Horror detail in woman’s elevator death
The Boston University professor crushed to death in an elevator in her apartment building last month was impacted by the large package she was carrying at the time, state inspectors found.
The 2.29m tall box hit a switch that sent the elevator plummeting while the door was still open - and Carrie O'Connor, 38, fell down the shaft, ultimately leading to her death on September 14, according to a report by the Massachusetts Office of Public Safety and Inspections.
The French lecturer's body was found pinned between the elevator and the wall of the shaft.
Inspector Martin Guiod said the 60-year-old elevator - a "birdcage" style lift that requires the occupant to close the gate manually - did not malfunction during the tragic accident, according to his report obtained by local outlets.
Inspectors reviewed video from inside Ms O'Connor's building that showed her trying to move the nearly 80-pound package into the elevator, The Boston Globe reported.
While she was inside the lift, a maintenance person in the basement pressed the call button - signalling to the system to send the elevator down as soon as the interior gate was closed, according to the report.
Footage showed the package then bumping the car gate switch - mistakenly indicating that the door was closed - and the elevator began to drop with the interior gate open.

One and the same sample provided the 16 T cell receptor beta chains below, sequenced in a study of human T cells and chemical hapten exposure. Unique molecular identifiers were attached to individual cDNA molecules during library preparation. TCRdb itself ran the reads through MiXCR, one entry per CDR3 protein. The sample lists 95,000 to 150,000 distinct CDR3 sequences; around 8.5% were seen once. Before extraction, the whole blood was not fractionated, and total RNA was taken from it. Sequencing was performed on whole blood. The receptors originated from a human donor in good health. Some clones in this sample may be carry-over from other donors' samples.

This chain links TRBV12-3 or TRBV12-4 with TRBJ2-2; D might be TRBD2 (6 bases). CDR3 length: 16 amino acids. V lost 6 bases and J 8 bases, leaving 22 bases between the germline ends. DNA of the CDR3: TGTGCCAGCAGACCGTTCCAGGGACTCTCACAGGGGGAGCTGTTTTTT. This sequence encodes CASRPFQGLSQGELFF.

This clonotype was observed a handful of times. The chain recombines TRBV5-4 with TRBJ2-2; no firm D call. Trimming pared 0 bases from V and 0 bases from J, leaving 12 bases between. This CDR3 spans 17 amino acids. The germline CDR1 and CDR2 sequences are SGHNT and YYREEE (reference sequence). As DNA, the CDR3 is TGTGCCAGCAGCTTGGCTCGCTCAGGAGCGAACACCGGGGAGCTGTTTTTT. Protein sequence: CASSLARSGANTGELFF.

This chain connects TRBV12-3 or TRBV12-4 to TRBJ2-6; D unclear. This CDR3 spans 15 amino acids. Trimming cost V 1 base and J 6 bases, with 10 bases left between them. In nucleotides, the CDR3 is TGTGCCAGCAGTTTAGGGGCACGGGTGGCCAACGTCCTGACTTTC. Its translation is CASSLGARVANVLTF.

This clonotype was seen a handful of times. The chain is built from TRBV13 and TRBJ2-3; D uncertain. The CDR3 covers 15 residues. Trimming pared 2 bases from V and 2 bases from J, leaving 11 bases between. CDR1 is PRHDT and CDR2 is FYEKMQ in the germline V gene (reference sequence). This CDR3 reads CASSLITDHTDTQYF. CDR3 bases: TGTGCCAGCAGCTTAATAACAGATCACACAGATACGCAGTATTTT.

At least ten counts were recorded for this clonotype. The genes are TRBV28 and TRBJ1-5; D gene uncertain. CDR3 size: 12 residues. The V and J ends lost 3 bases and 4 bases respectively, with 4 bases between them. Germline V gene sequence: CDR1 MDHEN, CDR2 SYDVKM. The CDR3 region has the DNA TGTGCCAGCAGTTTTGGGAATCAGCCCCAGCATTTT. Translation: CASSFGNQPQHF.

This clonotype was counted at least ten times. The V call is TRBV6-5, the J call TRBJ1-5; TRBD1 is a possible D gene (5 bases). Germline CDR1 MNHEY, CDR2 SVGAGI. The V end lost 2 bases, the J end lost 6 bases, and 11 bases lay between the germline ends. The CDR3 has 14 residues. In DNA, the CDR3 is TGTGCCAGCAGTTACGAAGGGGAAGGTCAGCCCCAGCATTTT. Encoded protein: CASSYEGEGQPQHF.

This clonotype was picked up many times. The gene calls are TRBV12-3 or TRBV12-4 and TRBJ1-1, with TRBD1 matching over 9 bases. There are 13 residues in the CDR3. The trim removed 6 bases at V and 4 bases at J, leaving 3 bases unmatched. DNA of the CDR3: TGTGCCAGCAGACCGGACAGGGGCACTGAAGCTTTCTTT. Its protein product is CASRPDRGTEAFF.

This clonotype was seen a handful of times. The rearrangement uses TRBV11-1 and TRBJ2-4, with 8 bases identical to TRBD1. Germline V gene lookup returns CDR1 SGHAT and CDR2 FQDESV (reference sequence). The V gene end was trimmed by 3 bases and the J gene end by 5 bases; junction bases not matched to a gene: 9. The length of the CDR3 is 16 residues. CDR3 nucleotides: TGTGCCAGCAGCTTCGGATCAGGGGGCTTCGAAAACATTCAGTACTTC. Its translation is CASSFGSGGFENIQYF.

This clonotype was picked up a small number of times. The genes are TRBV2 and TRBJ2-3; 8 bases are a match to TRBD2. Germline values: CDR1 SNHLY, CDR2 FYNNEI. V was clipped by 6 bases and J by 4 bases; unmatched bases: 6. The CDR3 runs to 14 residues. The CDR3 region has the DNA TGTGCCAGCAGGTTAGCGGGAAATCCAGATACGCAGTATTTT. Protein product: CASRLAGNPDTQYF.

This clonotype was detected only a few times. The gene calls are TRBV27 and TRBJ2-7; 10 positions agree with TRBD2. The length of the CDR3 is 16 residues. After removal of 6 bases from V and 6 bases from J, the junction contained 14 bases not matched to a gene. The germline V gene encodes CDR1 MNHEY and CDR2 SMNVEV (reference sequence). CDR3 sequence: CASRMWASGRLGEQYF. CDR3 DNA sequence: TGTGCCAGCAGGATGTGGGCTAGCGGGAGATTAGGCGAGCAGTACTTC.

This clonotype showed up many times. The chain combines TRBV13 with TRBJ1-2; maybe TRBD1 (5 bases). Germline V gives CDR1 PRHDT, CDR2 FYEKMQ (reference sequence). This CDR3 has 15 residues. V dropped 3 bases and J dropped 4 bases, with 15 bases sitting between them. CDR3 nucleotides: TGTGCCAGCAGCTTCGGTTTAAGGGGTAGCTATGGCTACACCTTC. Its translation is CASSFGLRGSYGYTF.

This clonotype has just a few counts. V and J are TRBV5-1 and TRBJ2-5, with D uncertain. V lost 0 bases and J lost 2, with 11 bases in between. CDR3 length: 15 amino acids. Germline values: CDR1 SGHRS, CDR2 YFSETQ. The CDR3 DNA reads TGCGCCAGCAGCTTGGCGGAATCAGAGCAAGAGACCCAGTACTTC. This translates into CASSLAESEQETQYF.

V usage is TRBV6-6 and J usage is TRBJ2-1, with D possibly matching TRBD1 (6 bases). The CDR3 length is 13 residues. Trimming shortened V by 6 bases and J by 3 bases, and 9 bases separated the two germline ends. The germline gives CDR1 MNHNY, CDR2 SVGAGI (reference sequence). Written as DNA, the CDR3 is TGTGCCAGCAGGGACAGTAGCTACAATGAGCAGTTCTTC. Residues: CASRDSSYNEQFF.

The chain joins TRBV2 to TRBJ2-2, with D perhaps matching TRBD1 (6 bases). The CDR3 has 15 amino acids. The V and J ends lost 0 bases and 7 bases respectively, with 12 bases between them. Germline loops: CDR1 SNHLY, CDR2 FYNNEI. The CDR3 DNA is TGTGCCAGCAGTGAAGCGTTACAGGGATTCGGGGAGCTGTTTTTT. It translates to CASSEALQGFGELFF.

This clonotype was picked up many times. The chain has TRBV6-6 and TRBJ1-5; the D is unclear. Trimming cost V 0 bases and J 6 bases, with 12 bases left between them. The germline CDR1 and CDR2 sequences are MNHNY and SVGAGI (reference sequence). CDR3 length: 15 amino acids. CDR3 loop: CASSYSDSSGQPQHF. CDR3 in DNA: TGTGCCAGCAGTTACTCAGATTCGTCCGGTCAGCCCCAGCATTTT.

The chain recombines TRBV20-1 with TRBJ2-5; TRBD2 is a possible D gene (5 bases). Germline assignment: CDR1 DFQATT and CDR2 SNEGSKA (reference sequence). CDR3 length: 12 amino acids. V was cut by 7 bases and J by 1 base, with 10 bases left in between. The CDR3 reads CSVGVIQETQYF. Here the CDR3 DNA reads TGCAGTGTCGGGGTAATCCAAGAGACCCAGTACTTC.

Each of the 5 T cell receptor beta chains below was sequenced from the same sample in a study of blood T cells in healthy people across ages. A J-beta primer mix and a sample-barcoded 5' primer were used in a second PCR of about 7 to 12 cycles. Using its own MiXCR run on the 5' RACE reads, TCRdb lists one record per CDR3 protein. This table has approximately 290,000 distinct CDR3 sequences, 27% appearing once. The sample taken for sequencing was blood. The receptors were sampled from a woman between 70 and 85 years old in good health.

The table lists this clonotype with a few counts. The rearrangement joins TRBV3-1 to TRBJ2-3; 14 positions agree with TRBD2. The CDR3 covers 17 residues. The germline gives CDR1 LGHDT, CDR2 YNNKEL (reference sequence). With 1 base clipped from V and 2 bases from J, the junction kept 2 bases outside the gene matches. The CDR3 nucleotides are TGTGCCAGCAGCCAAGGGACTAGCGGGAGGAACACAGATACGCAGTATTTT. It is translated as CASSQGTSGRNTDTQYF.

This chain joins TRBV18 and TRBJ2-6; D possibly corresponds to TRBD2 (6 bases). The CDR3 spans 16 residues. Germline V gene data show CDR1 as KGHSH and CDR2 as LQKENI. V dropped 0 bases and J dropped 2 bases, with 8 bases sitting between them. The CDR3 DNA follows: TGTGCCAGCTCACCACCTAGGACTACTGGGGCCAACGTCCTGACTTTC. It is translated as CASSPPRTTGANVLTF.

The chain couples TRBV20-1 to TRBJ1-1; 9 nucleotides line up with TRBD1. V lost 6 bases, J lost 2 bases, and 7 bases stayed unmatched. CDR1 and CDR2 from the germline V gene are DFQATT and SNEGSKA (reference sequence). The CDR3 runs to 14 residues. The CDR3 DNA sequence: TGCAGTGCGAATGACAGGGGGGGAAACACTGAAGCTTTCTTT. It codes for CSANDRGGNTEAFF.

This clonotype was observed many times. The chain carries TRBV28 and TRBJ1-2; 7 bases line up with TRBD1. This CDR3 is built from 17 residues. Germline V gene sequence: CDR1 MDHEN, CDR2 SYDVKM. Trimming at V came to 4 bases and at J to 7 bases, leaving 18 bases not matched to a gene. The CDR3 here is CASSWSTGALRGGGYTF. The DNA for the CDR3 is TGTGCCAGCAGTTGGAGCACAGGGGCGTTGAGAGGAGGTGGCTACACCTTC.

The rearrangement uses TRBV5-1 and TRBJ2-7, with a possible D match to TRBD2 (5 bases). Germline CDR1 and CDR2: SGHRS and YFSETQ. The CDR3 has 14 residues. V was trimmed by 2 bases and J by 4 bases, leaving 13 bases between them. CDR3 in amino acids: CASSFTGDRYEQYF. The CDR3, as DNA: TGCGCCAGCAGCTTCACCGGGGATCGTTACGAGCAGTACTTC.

As Ms O'Connor lost control of the box, it slipped off the switch, halting the elevator's descent. But when she then lifted the package again, according to the video, it hit the switch once more.
She then disappeared from view on the footage, indicating "that she had fallen backwards into the hoist way between the 1st floor and basement floor," the report said.
An autopsy showed that Ms O'Connor died of "traumatic asphyxiation".
Her death shocked the building's inhabitants.
"I heard someone that was bringing in a package out in the hallway, and then I heard an ungodly scream," resident Leanne Scorzoni told the ABC-TV affiliate at the time.
"Then we ran out into the hallway, and we saw a gentleman who was obviously in distress. He was screaming and hyperventilating, saying, 'She's dead! She's dead!'"
This article originally appeared on the New York Post and was reproduced with permission
Originally published as Horror detail in woman's elevator death